Nowadays, music lovers “listen with their eyes”. You always want to have a well crafted, sharp, thoughtfully prepared visual. As an independent artist you don’t get a second chance to make a first impression. Visuals are the best way to bring brand awareness as well as an increased fanbase. But it needs to sizzle. You want to make sure you get with a trusted videographer, someone who will help you create and execute your vision. Try to steer clear of these red flags when it comes to the censors: firearms, sexual content and drug usage – that will up your chances of getting picked up for broadcast (though we are able to do edits for clients like blurring objects out for the national networks). Also steer clear of overly long non-musical openings, they are a buzzkill. Straight up. In a world where the attention span of the average human being is right around 7 seconds, you want your video to get right to the song, not linger on a “produced by so and so” – graphic for 20 seconds. I’ve always said you wanna hook them to cook them. So don’t have people clicking away before they even get to hear your music
You mentioned OTT platforms and I know they’re rising in popularity, can you explain more and why it’s considered the next big thing?
Around North America and around the world, many people are cutting their cable TV. The proliferation of OTT channels (video on-demand) makes sense in that having your visuals delivered via the internet allows you to expand your programming choices substantially and to your specific needs. There are huge exposure opportunities for independent artists. So many new music video channels! Whether someone’s using Roku, Amazon Fire TV, Google ChromeCast, Sling or Apple TV or any of the others, they’ll be able to randomly discover you. The best part for the viewer is they can watch it on their big screen TV, their phone, their laptop, iPad. We’re talking genuine national and international exposure.
How do I get my music video on TV screens in stores like Foot Locker?
There are close to two dozen companies that provide in-store and in-location entertainment for their clients. These clients are shopping malls, department stores, fitness centers – all these places are looking to provide entertainment for their clientele. It’s all about having the relationships and long standing friendships with the decision-makers and gatekeepers at these retail pools and content providers. Please note that they are looking to provide the most appropriate experience for their clients, and the videos need to be palatable and mostly PG-rated, for the average person. So not every video is going to be appropriate for every potential retail and or fitness location. Exposure in these cases can lead to hundreds of thousands of impressions.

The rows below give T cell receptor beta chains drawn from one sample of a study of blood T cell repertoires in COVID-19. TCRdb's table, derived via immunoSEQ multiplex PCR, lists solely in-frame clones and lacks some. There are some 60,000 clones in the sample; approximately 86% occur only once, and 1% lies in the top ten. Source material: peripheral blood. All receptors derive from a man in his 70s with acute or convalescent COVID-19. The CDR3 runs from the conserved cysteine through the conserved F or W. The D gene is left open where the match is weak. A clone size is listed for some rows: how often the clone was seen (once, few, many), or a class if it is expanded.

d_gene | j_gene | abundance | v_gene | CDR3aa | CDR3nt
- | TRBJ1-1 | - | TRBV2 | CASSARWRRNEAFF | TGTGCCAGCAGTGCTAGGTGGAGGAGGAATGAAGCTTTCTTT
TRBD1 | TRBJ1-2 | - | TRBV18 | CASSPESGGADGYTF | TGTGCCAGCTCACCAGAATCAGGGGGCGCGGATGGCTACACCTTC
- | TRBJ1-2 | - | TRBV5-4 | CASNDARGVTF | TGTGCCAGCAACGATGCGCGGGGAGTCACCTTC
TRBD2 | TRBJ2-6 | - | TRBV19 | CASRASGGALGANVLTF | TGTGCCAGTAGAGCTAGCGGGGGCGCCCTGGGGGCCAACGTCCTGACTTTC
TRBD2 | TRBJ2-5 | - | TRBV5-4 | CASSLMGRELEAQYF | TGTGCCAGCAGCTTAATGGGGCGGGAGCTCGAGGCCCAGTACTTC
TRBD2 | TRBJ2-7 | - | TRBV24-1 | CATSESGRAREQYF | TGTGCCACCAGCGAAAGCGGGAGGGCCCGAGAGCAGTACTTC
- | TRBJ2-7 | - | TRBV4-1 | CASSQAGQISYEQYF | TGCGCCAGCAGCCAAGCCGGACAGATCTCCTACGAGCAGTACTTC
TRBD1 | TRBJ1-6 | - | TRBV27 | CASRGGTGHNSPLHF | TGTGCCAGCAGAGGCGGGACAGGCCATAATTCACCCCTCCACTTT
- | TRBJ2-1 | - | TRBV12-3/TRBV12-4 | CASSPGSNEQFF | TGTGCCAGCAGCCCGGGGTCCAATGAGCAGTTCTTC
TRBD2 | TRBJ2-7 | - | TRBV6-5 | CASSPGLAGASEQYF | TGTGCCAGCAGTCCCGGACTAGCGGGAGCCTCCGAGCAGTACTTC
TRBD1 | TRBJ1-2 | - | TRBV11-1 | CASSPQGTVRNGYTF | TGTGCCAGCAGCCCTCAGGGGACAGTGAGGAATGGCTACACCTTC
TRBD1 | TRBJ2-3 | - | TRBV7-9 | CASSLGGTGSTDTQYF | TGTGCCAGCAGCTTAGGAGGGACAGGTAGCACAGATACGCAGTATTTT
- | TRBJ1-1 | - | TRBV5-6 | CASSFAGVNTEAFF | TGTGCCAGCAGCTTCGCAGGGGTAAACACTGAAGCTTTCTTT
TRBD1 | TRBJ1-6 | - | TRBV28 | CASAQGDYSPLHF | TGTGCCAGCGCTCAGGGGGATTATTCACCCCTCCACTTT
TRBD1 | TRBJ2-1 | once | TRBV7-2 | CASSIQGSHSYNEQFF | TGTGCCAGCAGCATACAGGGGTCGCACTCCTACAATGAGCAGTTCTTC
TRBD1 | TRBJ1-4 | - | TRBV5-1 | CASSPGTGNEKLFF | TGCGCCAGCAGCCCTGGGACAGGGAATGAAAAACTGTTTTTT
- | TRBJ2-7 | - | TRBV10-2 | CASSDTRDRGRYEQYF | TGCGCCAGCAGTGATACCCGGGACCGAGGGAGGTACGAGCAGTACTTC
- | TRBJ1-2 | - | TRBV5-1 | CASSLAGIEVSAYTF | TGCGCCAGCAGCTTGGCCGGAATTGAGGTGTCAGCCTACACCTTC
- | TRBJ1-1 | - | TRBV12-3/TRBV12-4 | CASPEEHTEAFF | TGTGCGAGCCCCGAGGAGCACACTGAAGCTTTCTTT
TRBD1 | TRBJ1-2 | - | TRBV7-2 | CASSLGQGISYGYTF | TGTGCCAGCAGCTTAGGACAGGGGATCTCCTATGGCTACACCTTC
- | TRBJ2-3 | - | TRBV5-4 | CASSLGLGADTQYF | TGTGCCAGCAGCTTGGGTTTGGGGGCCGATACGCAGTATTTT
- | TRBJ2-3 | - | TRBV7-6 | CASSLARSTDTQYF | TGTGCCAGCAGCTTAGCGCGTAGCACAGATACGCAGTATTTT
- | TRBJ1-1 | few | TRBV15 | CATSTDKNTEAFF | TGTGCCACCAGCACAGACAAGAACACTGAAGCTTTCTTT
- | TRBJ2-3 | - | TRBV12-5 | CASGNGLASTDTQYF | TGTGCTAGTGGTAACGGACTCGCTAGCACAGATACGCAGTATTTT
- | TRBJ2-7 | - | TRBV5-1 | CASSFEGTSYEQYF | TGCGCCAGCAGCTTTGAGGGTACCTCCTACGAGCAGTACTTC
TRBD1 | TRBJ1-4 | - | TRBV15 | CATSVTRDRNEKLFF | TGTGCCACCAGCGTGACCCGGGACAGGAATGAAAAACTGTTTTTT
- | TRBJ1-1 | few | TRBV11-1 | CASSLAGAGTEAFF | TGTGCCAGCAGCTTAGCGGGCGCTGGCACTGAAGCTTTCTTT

What are some of your favorite memories working with your hip hop clients?
NJ’s Justina Valentine has been releasing incredible new music videos throughout 2020. Our relationship goes back to all the way in 2011 when she was just starting out. Watching her star shine brighter every month and watching her fanbase grow into an international force to be reckoned with is one of my proudest feathers in my United States Marine Corps utility cap. Working with Doomtree and having the pleasure to hang out with them at SXSW back in 2012 was also a great thrill. They’re one of my favorite hip hop collectives. Luh Kel is another success story that is just so inspiring. When we began promoting the “Wrong’ music video in the spring of 2019, we were quite confident that the video would do well. Since then the Luh Kel “Wrong” music video has 110 millions YouTube views. If we go back to 2007, K’Naan was brand new here from Somalia and we knew along with his amazing story he could potentially get big traction, which he definitely did. His “Struggling” video was seen by the folks over at Octone Records and because we were working with Octone at the time promoting the first Maroon 5 video, I was honored to help bring K’Naan to Octone’s attention.
How does someone with a music video get in touch with you for promotion?
Well that’s super easy being an old school type of music professional. I encourage clients to give me a call. I can be reached at (732) 613-1779 or if you go to our website you can click on the caricature of me on the right side of the homepage and send your video that way. Our email is info@HIPVideopromo.com and we do encourage you to check out our client list, our social media platforms, as well as our YouTube channel. If you’re reading this and you have a brand new music video, I look forward to speaking with you and discussing your upcoming project.